Paul Gulacy: Spies, Vixens, and Masters of Kung Fu (Friday, 6:00 – 7:00 in 4) – Paul Gulacy is best known to Silver Age comics fans for his hyper detailed and pop-art stylized runs on Master of Kung Fu and Batman. As a Marvel collector in my youth, I am a big fan of MOKF, which combined the vibe of Bruce Lee’s Enter The Dragon and the aesthetic of James Bond flicks. I never thought I’d ever meet him, much less get to hear about what went into these issues and his partnership with writer Doug Moench. A legend of comics, who was super nice when I asked him to sign my book, too!
MARCH with Congressman John Lewis (Saturday, 10:00 – 11:00 in 23ABC) – My wife and daughter we able to attend over the weekend, but we got in line too late to get into the MARCH panel with the Freedom Rider, Civil Rights icon, senator, gun sense advocate, and now comic book creator John Lewis. However, we placed ourselves in position so Eloise could join Lewis’s now-traditional children’s march (his third autobiographical book with Andrew Aydin and Nate Powell just came out). The children followed Lewis in his iconic trenchcoat–not patterned after The Thing but what he wore in Selma–through the upstairs hall, down the escalator, and onto the floor where they got to be first in line to shake hands and perhaps even get an autograph. Now all three of our volumes are signed.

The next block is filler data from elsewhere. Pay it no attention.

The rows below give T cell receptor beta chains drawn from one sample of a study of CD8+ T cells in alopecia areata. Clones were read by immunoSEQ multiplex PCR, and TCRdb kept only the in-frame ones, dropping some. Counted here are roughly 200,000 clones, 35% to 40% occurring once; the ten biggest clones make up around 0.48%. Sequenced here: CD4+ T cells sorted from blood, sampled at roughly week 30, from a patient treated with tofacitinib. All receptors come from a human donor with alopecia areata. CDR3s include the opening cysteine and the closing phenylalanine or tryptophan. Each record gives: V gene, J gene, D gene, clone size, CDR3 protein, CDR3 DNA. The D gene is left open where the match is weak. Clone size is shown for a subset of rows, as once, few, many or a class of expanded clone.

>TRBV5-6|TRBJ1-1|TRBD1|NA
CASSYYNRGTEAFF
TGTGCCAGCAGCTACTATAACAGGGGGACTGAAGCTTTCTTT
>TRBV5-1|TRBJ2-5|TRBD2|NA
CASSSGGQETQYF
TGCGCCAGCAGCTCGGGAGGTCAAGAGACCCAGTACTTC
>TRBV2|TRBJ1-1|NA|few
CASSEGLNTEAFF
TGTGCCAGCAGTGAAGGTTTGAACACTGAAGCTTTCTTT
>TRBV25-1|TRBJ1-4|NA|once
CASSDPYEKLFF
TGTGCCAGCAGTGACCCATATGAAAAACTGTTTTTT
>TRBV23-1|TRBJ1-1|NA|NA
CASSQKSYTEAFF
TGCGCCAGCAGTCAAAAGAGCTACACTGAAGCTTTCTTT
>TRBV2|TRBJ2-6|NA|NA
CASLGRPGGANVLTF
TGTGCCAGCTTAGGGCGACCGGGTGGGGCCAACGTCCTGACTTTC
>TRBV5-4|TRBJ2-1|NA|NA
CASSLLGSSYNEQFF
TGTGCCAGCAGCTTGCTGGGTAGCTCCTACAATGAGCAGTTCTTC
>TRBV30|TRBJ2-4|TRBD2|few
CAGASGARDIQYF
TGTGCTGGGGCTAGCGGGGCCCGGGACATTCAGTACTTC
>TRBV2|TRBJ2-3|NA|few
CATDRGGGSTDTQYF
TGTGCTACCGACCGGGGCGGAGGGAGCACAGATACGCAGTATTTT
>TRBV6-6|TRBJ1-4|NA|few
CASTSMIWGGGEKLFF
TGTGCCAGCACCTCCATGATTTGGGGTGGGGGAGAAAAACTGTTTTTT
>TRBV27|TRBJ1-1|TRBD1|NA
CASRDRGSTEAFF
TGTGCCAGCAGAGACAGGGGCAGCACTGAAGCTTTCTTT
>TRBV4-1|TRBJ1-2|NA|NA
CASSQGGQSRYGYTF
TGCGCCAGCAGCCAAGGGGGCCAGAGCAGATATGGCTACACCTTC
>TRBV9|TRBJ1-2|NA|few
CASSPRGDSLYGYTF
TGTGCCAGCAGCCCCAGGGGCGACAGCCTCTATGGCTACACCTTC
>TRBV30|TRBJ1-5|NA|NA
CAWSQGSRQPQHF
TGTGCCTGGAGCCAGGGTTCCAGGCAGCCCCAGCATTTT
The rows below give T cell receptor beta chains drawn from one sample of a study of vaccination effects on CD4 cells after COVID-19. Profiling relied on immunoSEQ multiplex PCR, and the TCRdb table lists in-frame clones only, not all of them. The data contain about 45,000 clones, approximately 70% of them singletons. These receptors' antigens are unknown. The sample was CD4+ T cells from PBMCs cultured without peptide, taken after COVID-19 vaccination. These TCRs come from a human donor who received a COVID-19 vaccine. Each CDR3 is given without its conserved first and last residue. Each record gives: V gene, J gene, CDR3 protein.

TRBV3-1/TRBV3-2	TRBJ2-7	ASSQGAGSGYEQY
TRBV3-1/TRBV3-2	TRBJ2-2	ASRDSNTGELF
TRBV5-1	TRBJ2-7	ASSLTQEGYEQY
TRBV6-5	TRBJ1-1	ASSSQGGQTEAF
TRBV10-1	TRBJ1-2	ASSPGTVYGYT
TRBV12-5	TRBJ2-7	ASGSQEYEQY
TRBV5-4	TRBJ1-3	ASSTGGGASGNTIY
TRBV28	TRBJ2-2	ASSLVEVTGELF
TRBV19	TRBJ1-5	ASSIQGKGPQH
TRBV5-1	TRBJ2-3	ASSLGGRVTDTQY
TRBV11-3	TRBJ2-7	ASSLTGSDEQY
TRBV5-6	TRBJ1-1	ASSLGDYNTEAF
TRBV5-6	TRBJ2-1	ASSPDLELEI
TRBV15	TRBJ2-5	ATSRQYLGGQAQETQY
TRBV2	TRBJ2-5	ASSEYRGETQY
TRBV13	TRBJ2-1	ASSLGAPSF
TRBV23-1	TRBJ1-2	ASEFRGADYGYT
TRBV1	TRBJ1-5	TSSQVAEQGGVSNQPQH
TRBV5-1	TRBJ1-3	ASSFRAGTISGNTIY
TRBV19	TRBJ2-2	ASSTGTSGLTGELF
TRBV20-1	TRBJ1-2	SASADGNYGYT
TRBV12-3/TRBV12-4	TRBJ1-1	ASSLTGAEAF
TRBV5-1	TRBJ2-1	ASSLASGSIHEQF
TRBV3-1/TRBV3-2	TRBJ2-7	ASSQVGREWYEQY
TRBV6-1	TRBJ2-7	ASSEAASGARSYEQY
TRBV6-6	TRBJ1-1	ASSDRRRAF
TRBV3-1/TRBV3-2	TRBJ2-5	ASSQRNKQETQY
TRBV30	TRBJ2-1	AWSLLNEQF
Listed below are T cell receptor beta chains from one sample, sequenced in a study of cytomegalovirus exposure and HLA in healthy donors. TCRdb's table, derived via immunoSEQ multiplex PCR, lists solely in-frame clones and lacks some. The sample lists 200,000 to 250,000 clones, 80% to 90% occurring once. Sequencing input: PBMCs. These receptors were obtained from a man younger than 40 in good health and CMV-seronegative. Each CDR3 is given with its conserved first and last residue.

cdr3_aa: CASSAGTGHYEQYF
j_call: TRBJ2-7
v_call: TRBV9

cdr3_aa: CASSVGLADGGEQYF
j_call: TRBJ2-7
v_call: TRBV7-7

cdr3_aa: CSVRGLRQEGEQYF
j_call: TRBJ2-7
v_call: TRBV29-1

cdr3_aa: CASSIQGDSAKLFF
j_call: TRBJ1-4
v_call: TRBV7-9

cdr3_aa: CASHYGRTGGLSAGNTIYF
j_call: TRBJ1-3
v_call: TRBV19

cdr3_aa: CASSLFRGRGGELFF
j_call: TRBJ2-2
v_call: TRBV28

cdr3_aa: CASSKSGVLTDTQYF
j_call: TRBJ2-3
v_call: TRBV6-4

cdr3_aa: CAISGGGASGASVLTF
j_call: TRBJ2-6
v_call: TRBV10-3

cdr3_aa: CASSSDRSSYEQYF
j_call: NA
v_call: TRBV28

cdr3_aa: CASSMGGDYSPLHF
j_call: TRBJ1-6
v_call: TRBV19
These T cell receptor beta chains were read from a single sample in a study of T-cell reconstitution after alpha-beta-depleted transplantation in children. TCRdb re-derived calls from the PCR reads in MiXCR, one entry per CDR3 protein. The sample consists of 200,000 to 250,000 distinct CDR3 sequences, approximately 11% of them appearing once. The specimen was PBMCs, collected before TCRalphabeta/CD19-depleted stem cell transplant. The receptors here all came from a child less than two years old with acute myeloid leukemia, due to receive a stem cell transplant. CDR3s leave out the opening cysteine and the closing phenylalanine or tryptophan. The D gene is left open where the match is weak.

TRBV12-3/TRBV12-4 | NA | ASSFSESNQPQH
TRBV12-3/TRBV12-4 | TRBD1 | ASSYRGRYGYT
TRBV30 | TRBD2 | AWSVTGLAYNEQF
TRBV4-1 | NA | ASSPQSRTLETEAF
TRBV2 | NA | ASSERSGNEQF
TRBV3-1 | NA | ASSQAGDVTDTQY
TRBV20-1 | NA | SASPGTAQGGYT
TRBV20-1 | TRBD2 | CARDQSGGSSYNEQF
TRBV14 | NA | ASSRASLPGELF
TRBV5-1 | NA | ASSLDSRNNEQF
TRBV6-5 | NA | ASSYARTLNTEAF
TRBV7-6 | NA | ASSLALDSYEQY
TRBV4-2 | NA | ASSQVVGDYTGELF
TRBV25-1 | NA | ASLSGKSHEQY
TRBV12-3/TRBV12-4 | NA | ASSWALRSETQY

World Premiere of DC Super Hero Girls: Hero of the Year (Sunday, 10:00 – 12:00 in 6BCF) – The DC Super Hero Girls panel entailed a premiere of the straight-to-video/streaming feature and a Q&A with the writers, producer, and voice actors. Much of Comic-Con–and comics and media, in general–is a boys club and it was cool to take my daughter to see something like this that is made for girl comic book fans by women. The fandom runs deep, with traditional characters such as Supergirl, Batgirl, and Wonder Woman in high school solving crimes but also facing stuff that might be faced by young viewers (loneliness, relying on brains instead of strength, being awkward, respectively). There are references to the larger DC Universe as well as plenty of male characters who don’t have to come to the girls’ rescue or be their love interests, which I like.
Sailor Moon (Sunday, 1:00 – 2:00 in 6A) – More girl power, in the form of Sailor Scouts. This anime classic was a favorite of young riot grrls and indie rockers in the mid to early ’90s (way cooler than Spice Girls) and I like that Eloise is into them. The panel started off strong with free posters and a singalong to the theme song led by to women in cosplay and there were some cool videos previewing upcoming subtitled and dubbed releases from Viz. The trivia was way too deep for casual fans like us, though. Time to hit the floor one more time and get some comics!